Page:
Ahead of Human Rights Day today, Taiwan Brain Trust yesterday published a report claiming that Taiwan has moved backward on human rights issues under the administration of President Ma Ying-jeou (馬英九).
Discussing the development of human rights over the past three years, Charles Lo (羅承宗), an assistant professor of financial and economic law at Chungyu Institute of Technology, said several incidents showed the nation has made no progress on human rights, including the broadcasting contract renewal dispute between New Tang Dynasty and Chunghwa Telecom and the government’s decision to suppress protesters when Association for Relations Across the Taiwan Straits Chairman Chen Yun-lin (陳雲林) visited Taiwan.
“Ma said he would execute judicial reform during his term. Judging from the number of people detained for political reasons, however, the human rights situation in Taiwan’s judicial system has actually backtracked to a level that can [be compared to] that in China,” Lo said at a press conference hosted by the think tank.
Referring to a remark made by Premier Wu Den-yih (吳敦義) that unpaid leave was an innovation that deserves a Nobel Prize, Lo said Taiwan has become a welfare state for government employees, teachers and the military.
These examples show that Ma’s administration is behaving ridiculously, Lo said.
The report said the incidents illustrating an erosion of human rights under Ma’s administration were “too numerous to record,” but it said the controversy over the musical Dreamers (夢想家) demonstrates how Ma’s administration has also drawn the wrath of members of the artistic community who believe the government used the arts to promote a political agenda.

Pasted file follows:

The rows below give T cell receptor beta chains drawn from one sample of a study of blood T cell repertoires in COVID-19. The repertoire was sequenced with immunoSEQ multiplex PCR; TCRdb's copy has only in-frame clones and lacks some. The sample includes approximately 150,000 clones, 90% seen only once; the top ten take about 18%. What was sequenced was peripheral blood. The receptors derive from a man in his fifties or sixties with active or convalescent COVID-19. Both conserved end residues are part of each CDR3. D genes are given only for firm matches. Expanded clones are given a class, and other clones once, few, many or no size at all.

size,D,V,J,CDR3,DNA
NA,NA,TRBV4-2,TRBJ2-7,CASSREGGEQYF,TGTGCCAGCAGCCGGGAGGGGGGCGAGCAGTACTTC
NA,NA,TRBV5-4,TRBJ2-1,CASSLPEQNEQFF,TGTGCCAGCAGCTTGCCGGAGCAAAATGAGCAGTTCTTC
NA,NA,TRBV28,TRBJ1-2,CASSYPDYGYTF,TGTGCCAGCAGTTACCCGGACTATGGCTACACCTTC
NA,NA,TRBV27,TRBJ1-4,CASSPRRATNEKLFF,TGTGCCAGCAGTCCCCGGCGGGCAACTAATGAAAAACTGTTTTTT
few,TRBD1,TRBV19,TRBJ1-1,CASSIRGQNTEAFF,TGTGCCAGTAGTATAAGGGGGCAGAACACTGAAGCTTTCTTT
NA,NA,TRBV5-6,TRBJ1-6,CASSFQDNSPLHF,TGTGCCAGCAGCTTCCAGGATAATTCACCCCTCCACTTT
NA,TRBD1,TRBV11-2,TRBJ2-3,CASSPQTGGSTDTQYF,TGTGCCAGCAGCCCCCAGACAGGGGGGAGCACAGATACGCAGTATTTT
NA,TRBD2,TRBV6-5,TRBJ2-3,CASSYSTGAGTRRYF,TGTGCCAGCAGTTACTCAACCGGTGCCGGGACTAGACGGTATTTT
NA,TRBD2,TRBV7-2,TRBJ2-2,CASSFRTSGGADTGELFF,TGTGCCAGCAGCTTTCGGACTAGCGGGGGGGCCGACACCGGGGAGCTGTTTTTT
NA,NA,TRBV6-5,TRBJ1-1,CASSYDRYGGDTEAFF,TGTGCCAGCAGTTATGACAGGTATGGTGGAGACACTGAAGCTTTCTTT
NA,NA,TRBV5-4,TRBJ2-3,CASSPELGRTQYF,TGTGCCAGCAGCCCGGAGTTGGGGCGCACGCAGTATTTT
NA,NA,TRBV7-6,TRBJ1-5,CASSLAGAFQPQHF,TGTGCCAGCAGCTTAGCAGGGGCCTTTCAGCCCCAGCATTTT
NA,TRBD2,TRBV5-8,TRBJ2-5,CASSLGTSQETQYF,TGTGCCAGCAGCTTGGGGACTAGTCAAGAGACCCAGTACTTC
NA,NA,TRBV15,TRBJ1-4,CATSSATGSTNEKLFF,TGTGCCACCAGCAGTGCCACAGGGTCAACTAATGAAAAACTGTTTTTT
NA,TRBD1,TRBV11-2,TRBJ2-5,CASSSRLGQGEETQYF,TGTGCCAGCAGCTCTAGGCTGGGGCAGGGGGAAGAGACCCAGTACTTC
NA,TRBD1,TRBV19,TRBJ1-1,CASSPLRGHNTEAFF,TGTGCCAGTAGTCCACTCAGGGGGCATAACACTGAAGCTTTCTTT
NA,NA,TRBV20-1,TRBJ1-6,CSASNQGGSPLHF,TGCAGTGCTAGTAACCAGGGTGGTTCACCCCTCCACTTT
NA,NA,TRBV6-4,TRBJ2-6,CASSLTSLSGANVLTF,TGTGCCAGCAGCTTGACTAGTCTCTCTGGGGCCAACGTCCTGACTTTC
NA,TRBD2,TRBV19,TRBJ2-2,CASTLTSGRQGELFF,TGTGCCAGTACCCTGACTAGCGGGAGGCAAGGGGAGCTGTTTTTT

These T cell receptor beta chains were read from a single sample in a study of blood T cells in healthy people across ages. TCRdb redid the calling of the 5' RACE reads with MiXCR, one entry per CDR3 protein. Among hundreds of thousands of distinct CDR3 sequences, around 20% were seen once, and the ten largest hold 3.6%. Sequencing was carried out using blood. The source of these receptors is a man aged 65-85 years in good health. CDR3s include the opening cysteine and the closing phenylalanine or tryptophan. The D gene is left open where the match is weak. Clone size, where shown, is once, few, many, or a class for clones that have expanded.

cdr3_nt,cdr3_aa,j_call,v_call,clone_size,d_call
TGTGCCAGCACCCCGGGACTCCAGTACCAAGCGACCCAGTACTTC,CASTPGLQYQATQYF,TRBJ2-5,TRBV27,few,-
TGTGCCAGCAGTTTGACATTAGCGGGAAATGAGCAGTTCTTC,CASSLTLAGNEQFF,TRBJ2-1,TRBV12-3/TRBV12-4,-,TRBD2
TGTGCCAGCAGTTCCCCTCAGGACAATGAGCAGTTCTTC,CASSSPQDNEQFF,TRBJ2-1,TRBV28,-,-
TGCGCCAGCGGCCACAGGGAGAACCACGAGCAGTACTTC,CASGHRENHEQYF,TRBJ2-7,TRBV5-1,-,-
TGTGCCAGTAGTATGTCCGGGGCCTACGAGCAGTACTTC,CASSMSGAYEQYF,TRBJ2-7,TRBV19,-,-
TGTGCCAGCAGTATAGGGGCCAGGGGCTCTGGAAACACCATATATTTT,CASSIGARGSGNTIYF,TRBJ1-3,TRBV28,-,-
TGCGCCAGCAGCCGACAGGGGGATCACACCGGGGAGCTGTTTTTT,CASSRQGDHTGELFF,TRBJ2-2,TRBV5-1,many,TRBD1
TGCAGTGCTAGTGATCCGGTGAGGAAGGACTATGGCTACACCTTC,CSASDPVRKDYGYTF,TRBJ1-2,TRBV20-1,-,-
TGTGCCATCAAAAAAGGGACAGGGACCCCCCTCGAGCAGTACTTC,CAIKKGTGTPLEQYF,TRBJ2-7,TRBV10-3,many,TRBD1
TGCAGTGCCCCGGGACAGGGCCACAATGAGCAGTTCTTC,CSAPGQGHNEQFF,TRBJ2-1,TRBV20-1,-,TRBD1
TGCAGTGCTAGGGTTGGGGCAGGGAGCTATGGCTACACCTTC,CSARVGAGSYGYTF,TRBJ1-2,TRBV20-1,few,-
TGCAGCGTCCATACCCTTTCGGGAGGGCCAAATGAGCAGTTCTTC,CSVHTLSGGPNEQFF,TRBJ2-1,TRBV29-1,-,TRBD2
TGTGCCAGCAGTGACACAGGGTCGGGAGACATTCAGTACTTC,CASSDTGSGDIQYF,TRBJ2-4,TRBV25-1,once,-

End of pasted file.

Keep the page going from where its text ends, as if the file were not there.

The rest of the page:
Former Minister without Portfolio Hsu Chih-hsiung (許志雄), who also presented at the press conference, said Taiwan was in the process of transforming itself into a free democratic country, but the nation’s human rights record has plummeted in the past three years.
“The main reason is that the Chinese Nationalist Party [KMT] has not changed from being a totalitarian party,” he said. “Many who are in higher authority do things that trample on human rights.”
Hsu said the nation’s human rights record had become worse because of several factors.
Apart from the “outdated human rights concepts” held by government employees, Ma’s administration treats Taiwan as a district under the “one China” framework, rather than adopting the position of “one country on each side,” he said.